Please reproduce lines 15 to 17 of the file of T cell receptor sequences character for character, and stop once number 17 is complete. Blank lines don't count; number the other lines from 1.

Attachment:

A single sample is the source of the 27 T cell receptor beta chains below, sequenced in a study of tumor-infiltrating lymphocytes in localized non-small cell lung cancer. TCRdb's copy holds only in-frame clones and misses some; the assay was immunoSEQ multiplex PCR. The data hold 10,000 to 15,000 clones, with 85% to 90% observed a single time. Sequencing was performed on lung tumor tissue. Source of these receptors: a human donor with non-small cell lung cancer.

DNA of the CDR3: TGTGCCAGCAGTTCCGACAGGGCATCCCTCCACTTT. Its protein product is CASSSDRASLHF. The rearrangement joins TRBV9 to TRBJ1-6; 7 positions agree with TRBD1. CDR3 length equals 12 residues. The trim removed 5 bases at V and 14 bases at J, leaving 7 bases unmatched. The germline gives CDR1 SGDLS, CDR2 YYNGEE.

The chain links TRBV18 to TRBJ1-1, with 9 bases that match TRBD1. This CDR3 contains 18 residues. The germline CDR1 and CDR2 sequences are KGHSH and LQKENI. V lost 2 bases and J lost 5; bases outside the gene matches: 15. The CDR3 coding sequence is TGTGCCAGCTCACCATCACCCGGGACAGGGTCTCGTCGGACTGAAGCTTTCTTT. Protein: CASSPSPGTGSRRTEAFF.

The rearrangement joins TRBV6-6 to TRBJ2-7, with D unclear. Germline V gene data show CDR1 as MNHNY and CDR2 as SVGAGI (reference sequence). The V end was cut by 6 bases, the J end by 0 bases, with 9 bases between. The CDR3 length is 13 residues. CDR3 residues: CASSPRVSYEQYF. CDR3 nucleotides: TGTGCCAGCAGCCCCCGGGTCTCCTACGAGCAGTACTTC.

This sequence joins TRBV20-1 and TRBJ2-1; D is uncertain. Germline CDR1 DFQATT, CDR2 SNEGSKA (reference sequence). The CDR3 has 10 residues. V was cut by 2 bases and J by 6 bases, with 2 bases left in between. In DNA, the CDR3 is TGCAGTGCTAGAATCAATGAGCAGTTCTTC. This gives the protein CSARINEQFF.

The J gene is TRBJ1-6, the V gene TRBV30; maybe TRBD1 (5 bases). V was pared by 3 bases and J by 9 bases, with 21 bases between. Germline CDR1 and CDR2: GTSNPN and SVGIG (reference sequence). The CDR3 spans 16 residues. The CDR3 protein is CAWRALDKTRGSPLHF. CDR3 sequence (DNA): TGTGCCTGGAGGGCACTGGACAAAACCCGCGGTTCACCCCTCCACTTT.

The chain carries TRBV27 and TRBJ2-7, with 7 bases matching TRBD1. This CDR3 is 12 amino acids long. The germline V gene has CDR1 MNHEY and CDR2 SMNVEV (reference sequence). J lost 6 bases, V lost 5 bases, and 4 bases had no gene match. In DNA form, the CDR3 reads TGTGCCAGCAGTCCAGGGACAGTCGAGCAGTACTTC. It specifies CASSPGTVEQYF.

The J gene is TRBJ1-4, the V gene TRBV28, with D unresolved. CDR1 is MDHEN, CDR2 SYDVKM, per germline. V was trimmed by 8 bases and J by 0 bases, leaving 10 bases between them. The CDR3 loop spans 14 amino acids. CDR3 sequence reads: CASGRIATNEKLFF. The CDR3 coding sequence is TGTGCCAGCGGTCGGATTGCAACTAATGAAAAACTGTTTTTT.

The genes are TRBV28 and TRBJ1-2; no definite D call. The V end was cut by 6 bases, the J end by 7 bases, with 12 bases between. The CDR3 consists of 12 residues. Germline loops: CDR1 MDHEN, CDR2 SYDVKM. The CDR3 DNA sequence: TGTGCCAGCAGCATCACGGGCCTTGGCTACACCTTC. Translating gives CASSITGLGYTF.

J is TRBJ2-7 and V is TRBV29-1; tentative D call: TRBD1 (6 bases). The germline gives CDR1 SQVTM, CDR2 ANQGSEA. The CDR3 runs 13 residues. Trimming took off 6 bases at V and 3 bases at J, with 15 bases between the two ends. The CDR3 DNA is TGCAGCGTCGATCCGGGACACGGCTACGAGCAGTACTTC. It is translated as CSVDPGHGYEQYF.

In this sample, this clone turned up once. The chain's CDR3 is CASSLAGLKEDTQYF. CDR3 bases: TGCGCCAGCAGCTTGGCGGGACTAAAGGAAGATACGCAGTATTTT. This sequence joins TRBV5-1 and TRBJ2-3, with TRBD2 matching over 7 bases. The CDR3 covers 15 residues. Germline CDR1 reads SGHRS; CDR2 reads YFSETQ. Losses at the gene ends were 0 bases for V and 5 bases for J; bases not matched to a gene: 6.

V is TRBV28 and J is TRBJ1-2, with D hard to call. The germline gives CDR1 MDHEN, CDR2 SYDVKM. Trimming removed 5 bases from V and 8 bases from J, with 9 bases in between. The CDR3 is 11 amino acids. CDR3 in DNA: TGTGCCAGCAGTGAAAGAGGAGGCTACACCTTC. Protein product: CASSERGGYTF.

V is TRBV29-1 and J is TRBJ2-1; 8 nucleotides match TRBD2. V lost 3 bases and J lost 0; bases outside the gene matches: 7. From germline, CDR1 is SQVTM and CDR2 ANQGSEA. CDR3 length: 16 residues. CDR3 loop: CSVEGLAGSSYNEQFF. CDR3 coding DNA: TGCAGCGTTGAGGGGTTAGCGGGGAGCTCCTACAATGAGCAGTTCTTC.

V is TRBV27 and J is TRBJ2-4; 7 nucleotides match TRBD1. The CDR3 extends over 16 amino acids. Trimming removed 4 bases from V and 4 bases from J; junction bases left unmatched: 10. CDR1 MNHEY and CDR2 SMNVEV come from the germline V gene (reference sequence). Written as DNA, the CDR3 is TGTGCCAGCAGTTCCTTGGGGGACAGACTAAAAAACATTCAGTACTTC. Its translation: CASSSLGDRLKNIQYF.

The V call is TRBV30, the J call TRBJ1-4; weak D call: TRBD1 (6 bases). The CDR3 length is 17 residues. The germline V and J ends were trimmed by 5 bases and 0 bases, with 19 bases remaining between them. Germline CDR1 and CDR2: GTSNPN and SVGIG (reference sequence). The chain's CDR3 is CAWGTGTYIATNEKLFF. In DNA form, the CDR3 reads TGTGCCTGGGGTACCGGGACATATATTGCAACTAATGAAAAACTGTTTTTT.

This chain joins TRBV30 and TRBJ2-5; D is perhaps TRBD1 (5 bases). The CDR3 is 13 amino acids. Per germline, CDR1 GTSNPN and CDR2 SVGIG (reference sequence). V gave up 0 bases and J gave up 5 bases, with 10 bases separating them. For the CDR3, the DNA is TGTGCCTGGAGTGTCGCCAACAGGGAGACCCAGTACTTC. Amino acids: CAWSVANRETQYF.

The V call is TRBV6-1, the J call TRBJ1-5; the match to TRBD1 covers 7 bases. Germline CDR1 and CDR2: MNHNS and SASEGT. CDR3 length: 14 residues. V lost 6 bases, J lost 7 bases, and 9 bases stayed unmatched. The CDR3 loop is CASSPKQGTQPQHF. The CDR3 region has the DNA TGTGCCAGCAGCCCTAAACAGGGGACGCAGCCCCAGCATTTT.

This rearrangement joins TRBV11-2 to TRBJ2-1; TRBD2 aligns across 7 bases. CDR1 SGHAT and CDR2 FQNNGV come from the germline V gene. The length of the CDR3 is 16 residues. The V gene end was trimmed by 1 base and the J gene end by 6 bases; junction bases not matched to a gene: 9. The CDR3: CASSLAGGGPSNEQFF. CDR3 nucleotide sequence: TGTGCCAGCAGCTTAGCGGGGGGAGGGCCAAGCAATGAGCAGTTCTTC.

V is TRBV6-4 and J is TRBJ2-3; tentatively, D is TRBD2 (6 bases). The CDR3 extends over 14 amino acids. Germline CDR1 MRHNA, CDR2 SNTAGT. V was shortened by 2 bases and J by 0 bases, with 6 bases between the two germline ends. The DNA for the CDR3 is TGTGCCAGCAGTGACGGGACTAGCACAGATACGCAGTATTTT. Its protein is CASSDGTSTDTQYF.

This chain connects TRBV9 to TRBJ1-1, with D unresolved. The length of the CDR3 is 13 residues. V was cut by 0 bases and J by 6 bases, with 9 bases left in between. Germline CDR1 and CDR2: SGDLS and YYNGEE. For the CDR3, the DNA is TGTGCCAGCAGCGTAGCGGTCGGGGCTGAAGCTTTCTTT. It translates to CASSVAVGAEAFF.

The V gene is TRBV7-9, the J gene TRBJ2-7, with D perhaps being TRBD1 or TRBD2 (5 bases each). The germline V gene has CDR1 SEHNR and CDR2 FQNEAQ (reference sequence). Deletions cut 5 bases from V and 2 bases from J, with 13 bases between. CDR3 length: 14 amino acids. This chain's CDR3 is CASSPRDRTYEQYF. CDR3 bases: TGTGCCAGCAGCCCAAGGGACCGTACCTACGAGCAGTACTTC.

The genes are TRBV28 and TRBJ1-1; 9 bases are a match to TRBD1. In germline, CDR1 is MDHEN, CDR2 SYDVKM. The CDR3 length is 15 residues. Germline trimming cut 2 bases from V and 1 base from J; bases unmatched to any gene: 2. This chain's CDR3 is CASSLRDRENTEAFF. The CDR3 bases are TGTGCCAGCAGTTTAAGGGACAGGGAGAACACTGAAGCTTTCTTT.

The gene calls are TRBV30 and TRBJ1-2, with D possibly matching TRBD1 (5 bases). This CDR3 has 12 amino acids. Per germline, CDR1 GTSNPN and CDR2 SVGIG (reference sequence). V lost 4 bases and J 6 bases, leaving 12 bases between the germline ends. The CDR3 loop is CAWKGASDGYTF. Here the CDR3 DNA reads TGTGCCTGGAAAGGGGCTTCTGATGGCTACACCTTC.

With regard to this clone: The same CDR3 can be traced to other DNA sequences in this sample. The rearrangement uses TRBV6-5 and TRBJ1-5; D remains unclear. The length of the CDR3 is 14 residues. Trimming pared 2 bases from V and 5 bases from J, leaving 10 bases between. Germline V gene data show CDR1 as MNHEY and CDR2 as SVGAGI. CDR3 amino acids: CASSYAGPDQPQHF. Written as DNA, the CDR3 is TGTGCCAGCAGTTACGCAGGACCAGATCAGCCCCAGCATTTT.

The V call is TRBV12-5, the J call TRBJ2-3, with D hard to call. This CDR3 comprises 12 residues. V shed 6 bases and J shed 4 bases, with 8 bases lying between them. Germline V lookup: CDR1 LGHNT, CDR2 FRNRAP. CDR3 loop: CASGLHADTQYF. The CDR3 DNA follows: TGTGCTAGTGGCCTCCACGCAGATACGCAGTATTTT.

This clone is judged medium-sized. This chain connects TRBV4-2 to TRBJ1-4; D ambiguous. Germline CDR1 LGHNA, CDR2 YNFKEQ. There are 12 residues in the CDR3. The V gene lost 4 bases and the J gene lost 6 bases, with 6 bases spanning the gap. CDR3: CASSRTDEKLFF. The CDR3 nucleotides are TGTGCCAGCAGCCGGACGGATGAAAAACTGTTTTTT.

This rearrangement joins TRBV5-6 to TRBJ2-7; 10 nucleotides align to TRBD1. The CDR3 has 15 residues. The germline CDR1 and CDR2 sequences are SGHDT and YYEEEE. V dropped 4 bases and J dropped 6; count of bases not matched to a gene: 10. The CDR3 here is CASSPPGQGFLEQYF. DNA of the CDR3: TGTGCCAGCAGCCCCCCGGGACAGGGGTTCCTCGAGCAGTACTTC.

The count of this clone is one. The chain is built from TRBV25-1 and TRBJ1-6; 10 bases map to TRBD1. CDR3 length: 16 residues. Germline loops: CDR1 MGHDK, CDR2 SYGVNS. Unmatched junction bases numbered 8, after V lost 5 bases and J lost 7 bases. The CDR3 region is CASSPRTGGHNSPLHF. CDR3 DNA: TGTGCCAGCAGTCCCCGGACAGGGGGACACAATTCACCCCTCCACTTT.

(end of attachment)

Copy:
The V call is TRBV30, the J call TRBJ1-4; weak D call: TRBD1 (6 bases). The CDR3 length is 17 residues. The germline V and J ends were trimmed by 5 bases and 0 bases, with 19 bases remaining between them. Germline CDR1 and CDR2: GTSNPN and SVGIG (reference sequence). The chain's CDR3 is CAWGTGTYIATNEKLFF. In DNA form, the CDR3 reads TGTGCCTGGGGTACCGGGACATATATTGCAACTAATGAAAAACTGTTTTTT.

This chain joins TRBV30 and TRBJ2-5; D is perhaps TRBD1 (5 bases). The CDR3 is 13 amino acids. Per germline, CDR1 GTSNPN and CDR2 SVGIG (reference sequence). V gave up 0 bases and J gave up 5 bases, with 10 bases separating them. For the CDR3, the DNA is TGTGCCTGGAGTGTCGCCAACAGGGAGACCCAGTACTTC. Amino acids: CAWSVANRETQYF.

The V call is TRBV6-1, the J call TRBJ1-5; the match to TRBD1 covers 7 bases. Germline CDR1 and CDR2: MNHNS and SASEGT. CDR3 length: 14 residues. V lost 6 bases, J lost 7 bases, and 9 bases stayed unmatched. The CDR3 loop is CASSPKQGTQPQHF. The CDR3 region has the DNA TGTGCCAGCAGCCCTAAACAGGGGACGCAGCCCCAGCATTTT.